MS: Sometimes, producers/directors develop close associations with particular writers. Are there any producers/directors that you have had a particularly fruitful collaboration with, or that have been especially attuned to realizing your artistic intentions?
JF: Shaun MacLoughlin was the guy who really set me up as a writer and got my stuff commissioned. He was (and is) the most selfless of gentlemen, and probably did not rein me in as much as I should have been. He was very generous when recording and allowed me to talk a lot with the actors, and was always open to my views when I thought he had got the interpretation wrong. He once had to leave the studio for a morning in an emergency, and I suddenly found myself - for the only time in my life - directing a play. After a while I concluded I was doing all right as the PA had started knitting and was reading the Daily Mail.
Nigel Bryant and I used each other to develop our ideas on radio drama and its techniques in quite novel ways. It was a pity he left the Beeb as he had a real understanding and passion for drama.
Foz Allan was wonderful but left after only two plays to ascend to the giddy heights of producing "Casualty." If you're out there, mate, and happen to be looking for a job and read this, come back to radio.
Marc Beeby, my present producer, is superb.
MS: What are your feelings about the future of radio drama?
JF: Both negative and positive. Negatively, the Beeb has been so badly managed since Birt - and has been so poor in its moves against private monopolists like Murdoch and privatising politicians like Thatcher and Blair and now Jeremy Hunt - that amongst the people who actually produce programmes, as opposed to the vast corporate class which has moved into and expanded top management positions in the last 20 years (and I'm talking about a class far higher than anyone involved in audio drama), there is less and less money to spend on programmes. 90 minute plays - in my view the perfect dramatic length to write for - disappeared from Radio 4 original play schedules ten years ago at least.
Plays that are being commissioned after the latest round of cuts are getting shorter and shorter and having to be written for smaller and smaller casts. Monologues are all the rage! I don't mind writing monologues - and have written quite a few - but when you want to deal with profound and complex issues, when you really want to take an audience off for a ride through the unknown and knock their socks off - they're not the first format I'd think of. (Though Homer did achieve a fair amount in Monologue Format!)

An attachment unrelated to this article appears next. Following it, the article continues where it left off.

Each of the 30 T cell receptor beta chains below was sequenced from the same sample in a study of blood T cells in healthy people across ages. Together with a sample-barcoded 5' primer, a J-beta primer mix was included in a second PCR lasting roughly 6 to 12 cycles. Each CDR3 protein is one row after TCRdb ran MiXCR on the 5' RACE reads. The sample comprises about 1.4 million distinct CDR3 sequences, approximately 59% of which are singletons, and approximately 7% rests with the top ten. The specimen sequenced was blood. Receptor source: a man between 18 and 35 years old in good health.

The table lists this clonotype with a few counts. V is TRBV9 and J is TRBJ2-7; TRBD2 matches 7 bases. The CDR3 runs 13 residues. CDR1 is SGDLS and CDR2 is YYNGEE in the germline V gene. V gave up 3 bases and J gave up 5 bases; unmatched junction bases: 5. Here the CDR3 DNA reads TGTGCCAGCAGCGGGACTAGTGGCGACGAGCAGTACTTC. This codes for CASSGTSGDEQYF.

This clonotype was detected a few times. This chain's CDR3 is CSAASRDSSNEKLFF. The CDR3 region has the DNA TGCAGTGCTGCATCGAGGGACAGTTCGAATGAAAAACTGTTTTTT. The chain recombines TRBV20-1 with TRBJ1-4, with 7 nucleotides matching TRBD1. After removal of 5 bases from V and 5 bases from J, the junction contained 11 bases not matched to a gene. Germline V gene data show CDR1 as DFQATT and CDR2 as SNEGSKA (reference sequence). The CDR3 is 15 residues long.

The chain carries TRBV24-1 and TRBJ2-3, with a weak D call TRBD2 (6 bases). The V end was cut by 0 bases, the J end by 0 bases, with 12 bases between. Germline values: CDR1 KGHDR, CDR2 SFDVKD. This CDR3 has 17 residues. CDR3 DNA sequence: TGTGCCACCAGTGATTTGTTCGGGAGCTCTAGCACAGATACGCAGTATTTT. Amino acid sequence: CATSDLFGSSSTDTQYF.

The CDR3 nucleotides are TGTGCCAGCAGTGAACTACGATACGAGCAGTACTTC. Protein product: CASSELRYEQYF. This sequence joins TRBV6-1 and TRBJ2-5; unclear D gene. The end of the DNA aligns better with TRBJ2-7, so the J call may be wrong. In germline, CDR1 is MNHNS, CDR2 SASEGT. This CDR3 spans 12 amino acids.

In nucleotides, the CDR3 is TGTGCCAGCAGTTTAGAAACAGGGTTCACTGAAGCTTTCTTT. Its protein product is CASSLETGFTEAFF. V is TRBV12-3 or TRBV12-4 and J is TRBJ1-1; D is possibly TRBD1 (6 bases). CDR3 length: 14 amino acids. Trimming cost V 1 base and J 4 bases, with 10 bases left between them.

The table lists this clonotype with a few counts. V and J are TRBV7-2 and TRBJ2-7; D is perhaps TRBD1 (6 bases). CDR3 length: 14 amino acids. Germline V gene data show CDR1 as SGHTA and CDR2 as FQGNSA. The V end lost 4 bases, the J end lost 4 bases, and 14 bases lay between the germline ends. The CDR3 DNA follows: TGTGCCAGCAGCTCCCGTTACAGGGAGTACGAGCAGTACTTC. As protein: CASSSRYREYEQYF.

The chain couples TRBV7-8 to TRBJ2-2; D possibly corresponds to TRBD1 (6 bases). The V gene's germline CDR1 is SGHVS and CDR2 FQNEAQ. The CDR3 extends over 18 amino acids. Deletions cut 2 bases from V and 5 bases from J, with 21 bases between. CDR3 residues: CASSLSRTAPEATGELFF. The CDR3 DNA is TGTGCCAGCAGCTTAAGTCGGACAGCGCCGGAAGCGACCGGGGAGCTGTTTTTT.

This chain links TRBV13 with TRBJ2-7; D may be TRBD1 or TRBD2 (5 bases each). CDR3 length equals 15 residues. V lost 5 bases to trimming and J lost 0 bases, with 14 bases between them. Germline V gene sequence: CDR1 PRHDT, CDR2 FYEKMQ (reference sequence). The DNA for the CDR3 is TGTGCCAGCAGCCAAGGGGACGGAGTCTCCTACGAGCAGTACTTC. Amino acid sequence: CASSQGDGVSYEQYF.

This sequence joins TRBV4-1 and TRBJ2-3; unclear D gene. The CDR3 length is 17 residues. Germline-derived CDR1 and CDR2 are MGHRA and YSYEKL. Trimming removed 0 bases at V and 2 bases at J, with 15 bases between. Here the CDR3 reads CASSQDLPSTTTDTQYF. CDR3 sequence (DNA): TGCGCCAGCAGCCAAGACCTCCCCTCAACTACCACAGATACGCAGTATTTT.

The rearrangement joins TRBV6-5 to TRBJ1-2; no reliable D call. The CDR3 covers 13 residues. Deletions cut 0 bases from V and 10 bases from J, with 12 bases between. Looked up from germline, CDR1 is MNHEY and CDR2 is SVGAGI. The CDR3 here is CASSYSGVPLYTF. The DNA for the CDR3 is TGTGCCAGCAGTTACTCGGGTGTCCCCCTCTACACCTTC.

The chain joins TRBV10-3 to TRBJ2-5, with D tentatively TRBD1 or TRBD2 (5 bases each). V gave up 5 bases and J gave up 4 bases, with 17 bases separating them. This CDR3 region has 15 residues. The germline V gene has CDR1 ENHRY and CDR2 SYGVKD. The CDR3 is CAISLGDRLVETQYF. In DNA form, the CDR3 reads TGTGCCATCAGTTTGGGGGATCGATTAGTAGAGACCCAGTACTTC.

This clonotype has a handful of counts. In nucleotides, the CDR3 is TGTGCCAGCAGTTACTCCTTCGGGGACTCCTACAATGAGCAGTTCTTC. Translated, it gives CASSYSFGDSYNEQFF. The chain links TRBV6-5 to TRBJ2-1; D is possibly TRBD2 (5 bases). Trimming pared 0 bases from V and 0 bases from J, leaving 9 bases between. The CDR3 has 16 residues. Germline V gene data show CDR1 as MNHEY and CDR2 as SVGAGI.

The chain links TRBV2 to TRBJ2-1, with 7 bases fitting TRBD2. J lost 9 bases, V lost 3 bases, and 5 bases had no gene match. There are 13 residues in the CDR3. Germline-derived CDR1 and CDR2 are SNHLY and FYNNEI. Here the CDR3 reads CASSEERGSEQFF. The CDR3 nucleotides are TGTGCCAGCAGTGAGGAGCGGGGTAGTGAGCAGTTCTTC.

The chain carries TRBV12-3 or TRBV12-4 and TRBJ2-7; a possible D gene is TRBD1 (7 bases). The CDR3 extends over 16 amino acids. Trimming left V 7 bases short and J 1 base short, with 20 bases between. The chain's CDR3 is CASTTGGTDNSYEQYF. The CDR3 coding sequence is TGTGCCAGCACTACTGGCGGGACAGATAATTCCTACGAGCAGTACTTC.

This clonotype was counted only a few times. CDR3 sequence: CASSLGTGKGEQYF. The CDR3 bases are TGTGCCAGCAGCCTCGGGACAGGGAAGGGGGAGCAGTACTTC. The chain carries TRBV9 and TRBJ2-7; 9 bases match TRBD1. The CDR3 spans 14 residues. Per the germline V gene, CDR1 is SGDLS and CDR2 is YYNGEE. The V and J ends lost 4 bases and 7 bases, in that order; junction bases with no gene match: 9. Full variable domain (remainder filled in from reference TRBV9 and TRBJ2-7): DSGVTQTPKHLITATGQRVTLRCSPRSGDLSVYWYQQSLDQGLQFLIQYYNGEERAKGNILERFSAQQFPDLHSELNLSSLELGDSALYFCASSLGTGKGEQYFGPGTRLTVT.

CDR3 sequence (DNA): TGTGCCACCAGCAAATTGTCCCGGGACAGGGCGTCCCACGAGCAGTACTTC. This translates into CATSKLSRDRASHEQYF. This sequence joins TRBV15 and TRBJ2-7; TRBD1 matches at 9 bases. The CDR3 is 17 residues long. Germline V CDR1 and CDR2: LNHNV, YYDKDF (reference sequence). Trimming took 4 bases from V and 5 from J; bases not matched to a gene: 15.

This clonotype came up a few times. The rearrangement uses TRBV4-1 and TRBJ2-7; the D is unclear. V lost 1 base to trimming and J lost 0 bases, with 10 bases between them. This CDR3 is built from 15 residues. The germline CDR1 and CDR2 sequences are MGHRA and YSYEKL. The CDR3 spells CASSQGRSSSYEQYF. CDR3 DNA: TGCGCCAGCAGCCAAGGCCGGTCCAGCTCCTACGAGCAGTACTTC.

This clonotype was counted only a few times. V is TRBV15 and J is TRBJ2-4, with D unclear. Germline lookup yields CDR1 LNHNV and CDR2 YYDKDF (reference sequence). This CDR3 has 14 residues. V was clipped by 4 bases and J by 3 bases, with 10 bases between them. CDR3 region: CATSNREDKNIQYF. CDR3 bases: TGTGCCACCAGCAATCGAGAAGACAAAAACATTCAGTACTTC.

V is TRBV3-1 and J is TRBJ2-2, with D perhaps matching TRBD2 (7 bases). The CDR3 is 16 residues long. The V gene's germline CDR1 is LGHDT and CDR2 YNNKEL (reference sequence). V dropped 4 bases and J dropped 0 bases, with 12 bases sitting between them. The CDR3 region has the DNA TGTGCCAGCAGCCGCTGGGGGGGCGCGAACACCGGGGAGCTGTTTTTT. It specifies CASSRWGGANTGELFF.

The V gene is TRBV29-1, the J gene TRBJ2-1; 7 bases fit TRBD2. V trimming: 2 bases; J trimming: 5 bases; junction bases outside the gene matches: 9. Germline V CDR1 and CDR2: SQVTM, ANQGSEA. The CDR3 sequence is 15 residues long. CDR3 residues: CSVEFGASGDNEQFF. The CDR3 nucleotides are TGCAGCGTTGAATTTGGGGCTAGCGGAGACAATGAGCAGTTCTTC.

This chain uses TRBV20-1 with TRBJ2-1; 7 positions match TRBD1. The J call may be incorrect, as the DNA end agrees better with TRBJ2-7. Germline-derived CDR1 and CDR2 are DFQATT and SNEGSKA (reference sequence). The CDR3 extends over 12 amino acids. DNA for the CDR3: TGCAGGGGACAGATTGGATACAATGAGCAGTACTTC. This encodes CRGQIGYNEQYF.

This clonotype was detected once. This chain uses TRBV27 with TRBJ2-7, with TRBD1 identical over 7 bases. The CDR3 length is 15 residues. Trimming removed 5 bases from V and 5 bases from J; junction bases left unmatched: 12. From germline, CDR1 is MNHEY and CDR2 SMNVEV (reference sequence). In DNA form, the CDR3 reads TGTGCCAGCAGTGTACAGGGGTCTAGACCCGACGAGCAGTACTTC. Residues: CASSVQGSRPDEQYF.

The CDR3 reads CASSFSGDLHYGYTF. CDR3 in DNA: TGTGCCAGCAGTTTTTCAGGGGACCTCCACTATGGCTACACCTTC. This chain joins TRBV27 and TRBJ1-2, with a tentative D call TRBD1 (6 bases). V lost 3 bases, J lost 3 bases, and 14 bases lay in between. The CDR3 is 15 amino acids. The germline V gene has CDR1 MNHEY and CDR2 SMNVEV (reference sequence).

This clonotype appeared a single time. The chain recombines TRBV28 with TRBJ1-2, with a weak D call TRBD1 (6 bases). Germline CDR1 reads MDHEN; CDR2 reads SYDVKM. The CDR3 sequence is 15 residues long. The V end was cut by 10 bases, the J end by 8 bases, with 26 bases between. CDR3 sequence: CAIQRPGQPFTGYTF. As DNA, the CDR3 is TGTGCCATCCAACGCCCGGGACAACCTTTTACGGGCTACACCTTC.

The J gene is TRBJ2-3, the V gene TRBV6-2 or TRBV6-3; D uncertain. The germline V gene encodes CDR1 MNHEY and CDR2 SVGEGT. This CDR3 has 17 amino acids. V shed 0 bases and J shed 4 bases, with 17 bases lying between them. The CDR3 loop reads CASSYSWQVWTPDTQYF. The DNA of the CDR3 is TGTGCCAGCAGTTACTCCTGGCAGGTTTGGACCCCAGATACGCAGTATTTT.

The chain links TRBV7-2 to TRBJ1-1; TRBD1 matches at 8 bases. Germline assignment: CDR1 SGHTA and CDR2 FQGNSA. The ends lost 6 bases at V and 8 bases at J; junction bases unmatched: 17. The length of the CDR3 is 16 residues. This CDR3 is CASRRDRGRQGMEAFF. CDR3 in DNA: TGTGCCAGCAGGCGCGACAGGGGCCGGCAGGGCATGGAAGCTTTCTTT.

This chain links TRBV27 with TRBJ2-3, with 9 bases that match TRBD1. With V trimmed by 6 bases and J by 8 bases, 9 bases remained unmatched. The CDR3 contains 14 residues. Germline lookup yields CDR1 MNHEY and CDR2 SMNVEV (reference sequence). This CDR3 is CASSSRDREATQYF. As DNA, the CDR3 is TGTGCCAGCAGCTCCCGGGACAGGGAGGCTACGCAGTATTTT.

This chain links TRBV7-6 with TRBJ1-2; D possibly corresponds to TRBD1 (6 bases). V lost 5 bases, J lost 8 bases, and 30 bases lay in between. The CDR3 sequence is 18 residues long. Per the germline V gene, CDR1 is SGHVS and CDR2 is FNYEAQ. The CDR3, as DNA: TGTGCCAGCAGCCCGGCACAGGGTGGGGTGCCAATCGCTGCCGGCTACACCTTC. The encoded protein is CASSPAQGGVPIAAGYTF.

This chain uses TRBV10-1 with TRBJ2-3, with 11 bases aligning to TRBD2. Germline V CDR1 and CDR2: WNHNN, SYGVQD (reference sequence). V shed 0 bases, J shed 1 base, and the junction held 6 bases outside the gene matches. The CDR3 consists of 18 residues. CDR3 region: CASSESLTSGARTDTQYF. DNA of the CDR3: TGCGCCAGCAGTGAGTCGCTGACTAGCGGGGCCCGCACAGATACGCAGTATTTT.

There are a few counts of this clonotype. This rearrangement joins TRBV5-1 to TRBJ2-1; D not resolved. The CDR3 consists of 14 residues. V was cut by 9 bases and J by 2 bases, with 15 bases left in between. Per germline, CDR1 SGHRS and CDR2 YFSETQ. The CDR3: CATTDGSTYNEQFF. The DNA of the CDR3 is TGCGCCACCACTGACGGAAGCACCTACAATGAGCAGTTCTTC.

So the future of Beeb drama output doesn't look too rosy on the surface.
But its fairly obvious we live in very interesting, very challenging, swiftly changing times. Huge amounts of money are not lying around as they once were. Compared with film or TV or theatre, audio's costs are very, very cheap, even for long, well-populated dramas. And people are becoming pissed off with Hollywood teenage blockbusters and the inanity of multi channel TV. As people get less and less money and monopolists like Murdoch suck up more and more high quality films and sport behind high paywalls, alternatives are going to be sought by the public. I-Pods and the Web provide great new platforms and distribution systems. (I hope my jargon's right here!)
A more accessible system of accessing past radio dramas is required. (I find Torrent quite arcane and difficult to operate). Perhaps an audio version of You-Tube. But that still ignores how you fund new drama. A system like Kindle? The BBC seems to be experimenting with this, charging for downloads, but to subsidize the more arcane stuff you need some genuine popular drama. Perhaps like Home Box Office.